Keke Rosberg recorded the first win of his career at the Swiss Grand Prix, and in so doing moved into the lead of the drivers' championship. As can only happen in Formula One, the race itself was actually held in France as Switzerland had banned such events in the aftermath of the 1955 Le Mans tragedy.
The French officials nearly spoiled Rosberg's day when they almost waved the chequered flag at local favourite Alain Prost when he led with two laps still to run. They were only stopped when Williams' Peter Collins spotted them and rushed over to point out the error. It was just as well. Long-time leader Prost was slowing and on the penultimate lap Rosberg passed him. But by this time the officials were all at sea and they allowed the race to continue for an extra lap. The eventual results were calculated over the original 80 lap distance.
There was an odd situation at the start, as the grid was without a Ferrari. The team had entered one car after the accident to Pironi, but Patrick Tambay suffered a pinched nerve in his neck and withdrew on the morning of the race.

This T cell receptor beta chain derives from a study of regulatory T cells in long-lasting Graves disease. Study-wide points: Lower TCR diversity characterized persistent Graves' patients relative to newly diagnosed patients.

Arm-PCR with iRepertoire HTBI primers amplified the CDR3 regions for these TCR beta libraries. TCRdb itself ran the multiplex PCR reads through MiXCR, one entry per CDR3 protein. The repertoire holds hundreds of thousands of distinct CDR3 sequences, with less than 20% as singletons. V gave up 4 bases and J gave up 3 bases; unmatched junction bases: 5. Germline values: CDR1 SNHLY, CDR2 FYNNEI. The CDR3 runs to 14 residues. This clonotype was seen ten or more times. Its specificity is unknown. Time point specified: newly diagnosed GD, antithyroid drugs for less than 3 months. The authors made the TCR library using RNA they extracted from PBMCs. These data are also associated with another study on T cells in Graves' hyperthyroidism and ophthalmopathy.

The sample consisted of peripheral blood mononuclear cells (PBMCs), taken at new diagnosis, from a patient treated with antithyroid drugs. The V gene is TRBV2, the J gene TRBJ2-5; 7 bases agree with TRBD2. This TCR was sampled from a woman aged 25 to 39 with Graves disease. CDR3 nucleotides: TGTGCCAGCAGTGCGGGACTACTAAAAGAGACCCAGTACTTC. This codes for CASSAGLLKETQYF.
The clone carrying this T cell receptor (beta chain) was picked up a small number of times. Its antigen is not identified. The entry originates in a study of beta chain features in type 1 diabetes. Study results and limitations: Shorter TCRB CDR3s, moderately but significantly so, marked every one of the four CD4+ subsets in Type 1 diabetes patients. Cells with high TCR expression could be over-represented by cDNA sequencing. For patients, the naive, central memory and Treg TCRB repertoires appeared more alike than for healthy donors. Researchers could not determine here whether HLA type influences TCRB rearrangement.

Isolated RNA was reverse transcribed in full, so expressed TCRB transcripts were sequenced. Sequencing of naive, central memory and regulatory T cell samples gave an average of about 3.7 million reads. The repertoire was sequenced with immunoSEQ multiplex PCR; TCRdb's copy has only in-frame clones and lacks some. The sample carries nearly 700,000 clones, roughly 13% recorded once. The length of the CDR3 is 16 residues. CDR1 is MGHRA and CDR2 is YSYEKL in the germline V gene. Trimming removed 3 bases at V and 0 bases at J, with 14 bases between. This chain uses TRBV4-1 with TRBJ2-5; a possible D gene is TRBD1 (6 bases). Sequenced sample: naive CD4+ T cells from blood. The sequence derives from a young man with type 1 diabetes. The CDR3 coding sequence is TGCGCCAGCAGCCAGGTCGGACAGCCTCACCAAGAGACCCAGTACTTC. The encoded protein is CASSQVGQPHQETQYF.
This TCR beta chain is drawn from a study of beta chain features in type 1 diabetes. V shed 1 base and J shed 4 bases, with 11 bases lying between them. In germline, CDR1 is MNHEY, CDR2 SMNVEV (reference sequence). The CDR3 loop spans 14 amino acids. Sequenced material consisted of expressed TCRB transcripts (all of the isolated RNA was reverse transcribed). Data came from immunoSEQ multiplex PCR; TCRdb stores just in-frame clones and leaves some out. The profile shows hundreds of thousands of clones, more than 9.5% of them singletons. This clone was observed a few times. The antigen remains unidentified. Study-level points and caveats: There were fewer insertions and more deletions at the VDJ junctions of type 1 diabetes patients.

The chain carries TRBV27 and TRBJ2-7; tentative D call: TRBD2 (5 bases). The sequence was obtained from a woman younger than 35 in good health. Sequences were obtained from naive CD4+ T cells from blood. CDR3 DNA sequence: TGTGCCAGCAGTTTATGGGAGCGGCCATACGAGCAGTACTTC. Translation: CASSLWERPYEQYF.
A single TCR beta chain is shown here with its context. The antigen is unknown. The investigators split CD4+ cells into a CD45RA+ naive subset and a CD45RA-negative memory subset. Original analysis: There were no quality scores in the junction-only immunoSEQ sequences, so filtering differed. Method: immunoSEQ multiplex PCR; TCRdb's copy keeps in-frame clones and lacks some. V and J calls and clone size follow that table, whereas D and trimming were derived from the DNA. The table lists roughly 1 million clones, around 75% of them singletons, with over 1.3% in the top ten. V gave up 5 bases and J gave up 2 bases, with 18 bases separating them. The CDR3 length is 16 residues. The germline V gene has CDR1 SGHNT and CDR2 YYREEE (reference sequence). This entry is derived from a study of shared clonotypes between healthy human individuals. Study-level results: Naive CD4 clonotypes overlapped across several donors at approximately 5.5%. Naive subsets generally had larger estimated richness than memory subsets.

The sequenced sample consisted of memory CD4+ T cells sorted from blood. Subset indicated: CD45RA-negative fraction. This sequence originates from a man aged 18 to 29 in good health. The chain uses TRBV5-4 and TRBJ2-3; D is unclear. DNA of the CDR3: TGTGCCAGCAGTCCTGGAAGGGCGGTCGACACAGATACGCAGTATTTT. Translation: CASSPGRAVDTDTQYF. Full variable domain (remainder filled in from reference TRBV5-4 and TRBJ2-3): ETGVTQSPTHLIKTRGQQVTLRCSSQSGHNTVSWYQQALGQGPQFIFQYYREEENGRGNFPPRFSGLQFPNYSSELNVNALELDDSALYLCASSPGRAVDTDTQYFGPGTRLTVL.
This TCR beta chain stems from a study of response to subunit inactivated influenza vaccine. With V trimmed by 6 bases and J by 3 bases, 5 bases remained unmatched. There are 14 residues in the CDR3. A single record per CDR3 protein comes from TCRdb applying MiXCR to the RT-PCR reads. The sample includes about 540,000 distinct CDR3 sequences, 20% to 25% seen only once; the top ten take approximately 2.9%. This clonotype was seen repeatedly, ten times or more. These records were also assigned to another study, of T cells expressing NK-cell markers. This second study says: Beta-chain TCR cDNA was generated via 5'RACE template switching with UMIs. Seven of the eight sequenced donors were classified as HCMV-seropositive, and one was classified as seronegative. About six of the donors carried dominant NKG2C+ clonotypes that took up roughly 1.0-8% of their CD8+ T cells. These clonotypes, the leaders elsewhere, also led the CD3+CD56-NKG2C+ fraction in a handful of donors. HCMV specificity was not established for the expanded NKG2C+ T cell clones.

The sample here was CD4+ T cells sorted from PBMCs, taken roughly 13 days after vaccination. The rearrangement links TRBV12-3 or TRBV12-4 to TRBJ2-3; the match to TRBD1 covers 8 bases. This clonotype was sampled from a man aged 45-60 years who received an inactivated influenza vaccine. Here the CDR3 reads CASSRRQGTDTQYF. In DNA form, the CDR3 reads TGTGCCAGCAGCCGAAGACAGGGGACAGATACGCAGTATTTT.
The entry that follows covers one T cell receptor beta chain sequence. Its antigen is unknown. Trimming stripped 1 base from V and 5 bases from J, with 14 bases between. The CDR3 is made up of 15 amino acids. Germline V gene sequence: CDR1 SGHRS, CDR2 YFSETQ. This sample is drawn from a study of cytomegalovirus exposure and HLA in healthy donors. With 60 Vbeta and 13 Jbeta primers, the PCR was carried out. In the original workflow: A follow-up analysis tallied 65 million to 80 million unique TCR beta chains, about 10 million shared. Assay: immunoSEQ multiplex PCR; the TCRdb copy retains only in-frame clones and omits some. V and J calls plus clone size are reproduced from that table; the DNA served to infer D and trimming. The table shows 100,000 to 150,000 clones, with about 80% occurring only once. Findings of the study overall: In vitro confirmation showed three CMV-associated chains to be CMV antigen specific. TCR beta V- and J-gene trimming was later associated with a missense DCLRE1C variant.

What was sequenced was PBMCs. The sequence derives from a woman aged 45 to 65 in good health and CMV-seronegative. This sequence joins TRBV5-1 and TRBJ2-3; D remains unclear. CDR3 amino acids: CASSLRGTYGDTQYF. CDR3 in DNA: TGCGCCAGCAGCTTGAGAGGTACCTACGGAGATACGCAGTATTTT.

Despite crashing in practice and being handed a reserve Renault, Rene Arnoux took the lead from the front row with pole-sitter Prost in second and Rosberg moving third. Those three stayed at the front - Prost having passed Arnoux - until six laps from the end when Arnoux was forced to quit with a misfiring engine. Rosberg was almost 20 seconds back after being checked by Andrea de Cesaris but Prost was battling handling problems caused by him running over a curb and could not hold off the challenge.
Niki Lauda, whose challenge ended when he was forced to drive conservatively to preserve his disintegrating tyres, finished third, with the BMWs of Nelson Piquet and Riccardo Patrese in fourth and fifth respectively.
The victory took Rosberg three points clear of Pironi and 11 ahead of Prost. But with Pironi in hospital, it meant that with two races remaining all Rosberg needed was one more win to secure the title.